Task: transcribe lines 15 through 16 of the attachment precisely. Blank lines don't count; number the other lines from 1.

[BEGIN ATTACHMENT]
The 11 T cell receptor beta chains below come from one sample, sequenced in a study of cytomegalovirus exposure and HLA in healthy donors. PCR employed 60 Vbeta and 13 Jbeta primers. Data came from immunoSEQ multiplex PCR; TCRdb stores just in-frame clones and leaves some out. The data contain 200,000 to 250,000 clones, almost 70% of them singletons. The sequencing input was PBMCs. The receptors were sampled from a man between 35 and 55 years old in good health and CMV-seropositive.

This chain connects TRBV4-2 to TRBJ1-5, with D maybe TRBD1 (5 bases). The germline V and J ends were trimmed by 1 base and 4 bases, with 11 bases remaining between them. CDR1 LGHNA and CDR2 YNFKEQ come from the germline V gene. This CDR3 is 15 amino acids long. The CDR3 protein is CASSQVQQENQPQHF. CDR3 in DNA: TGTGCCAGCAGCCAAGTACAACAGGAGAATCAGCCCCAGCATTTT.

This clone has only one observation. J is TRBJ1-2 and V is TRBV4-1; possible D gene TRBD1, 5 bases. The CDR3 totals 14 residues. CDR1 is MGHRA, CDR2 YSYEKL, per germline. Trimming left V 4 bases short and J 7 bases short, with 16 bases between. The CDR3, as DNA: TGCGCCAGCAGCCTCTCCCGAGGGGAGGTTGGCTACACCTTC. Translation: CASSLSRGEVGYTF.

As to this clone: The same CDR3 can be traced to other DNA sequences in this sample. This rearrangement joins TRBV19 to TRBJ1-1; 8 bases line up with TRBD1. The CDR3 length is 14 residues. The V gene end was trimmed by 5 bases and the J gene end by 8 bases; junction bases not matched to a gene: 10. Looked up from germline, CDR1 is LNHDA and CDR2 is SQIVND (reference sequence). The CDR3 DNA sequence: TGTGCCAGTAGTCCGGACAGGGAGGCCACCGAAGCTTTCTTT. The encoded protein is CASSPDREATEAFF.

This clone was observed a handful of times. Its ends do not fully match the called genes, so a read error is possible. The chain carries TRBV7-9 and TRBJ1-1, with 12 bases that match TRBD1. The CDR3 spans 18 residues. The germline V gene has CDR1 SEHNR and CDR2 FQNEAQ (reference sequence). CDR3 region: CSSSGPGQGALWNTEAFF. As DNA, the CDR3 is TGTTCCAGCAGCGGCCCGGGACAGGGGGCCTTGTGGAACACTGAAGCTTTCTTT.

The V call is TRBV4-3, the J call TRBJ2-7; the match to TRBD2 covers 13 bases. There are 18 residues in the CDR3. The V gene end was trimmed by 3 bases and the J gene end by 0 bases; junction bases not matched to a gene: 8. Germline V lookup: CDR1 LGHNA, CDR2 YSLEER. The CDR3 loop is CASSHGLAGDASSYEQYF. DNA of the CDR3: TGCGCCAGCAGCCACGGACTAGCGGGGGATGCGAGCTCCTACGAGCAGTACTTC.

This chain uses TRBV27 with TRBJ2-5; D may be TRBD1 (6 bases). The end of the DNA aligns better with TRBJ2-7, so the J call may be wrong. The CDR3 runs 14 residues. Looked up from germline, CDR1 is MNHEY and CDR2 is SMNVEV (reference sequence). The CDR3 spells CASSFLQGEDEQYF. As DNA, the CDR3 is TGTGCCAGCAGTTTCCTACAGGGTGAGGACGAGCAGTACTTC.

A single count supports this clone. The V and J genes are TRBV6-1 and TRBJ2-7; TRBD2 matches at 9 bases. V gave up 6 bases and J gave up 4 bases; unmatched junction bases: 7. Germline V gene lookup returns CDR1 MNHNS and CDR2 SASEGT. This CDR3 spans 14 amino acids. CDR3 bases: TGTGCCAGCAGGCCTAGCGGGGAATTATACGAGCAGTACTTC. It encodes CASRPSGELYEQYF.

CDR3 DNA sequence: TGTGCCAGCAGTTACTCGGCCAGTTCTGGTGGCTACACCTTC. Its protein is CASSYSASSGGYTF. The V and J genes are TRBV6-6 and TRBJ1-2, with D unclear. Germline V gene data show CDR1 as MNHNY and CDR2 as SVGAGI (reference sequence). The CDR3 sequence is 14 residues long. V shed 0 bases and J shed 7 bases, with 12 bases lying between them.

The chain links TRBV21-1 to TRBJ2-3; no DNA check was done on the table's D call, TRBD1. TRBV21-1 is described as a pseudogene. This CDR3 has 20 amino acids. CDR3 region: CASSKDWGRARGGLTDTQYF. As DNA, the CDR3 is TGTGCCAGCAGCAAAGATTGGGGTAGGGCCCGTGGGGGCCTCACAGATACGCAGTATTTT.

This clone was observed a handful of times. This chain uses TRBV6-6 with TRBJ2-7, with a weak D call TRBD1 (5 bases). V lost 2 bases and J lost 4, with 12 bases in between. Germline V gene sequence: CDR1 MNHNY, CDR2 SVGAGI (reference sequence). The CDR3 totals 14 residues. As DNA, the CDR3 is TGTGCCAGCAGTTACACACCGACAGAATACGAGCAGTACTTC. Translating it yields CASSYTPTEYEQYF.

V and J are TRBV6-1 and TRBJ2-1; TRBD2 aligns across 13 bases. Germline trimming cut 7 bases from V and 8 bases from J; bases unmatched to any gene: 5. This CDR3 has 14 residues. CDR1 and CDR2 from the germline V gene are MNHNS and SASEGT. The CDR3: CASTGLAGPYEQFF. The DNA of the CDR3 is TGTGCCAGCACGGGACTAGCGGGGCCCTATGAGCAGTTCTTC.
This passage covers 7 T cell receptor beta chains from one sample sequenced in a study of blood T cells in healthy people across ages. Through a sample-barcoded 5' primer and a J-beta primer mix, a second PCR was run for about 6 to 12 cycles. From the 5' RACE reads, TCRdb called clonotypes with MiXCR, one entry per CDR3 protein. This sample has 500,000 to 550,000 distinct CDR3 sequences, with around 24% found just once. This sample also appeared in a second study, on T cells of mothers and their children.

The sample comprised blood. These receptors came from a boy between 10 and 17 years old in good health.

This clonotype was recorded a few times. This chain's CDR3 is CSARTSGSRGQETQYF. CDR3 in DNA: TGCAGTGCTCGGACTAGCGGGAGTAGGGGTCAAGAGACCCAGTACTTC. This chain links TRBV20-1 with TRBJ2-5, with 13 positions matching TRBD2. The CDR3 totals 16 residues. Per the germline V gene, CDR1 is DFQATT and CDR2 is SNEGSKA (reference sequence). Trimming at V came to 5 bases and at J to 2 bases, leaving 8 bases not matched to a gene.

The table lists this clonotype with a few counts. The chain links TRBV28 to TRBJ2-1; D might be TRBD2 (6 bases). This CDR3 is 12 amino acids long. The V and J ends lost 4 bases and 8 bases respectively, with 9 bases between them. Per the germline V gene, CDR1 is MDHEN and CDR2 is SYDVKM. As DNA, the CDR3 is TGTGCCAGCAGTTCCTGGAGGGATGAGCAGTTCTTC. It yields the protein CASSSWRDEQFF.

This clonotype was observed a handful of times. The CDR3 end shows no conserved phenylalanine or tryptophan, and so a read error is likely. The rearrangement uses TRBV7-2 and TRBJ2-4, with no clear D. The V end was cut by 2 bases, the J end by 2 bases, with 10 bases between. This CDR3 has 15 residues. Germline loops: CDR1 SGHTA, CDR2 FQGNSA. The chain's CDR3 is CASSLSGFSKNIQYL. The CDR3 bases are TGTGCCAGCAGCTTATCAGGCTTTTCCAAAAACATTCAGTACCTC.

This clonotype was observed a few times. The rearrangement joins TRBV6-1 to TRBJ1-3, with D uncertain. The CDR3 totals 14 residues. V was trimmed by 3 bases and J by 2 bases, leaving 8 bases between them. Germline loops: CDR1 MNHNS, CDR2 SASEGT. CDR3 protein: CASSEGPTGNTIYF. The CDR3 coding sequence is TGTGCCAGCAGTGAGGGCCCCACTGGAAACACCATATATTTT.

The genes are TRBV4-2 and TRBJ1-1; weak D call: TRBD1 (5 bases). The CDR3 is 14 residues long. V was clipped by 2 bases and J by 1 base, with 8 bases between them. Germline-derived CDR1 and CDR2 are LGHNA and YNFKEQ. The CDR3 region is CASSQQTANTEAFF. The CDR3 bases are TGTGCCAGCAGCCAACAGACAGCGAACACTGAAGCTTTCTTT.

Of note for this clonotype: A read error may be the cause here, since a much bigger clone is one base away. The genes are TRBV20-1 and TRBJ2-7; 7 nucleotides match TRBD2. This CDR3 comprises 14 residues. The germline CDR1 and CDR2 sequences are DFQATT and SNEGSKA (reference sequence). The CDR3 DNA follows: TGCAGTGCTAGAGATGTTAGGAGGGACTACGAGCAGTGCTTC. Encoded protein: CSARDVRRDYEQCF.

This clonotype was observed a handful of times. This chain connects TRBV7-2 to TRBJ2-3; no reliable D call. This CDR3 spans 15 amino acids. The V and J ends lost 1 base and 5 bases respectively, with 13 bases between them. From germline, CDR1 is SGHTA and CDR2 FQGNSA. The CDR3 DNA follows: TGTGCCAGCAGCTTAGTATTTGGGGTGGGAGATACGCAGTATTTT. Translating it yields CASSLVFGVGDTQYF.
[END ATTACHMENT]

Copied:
This clonotype was recorded a few times. This chain's CDR3 is CSARTSGSRGQETQYF. CDR3 in DNA: TGCAGTGCTCGGACTAGCGGGAGTAGGGGTCAAGAGACCCAGTACTTC. This chain links TRBV20-1 with TRBJ2-5, with 13 positions matching TRBD2. The CDR3 totals 16 residues. Per the germline V gene, CDR1 is DFQATT and CDR2 is SNEGSKA (reference sequence). Trimming at V came to 5 bases and at J to 2 bases, leaving 8 bases not matched to a gene.

The table lists this clonotype with a few counts. The chain links TRBV28 to TRBJ2-1; D might be TRBD2 (6 bases). This CDR3 is 12 amino acids long. The V and J ends lost 4 bases and 8 bases respectively, with 9 bases between them. Per the germline V gene, CDR1 is MDHEN and CDR2 is SYDVKM. As DNA, the CDR3 is TGTGCCAGCAGTTCCTGGAGGGATGAGCAGTTCTTC. It yields the protein CASSSWRDEQFF.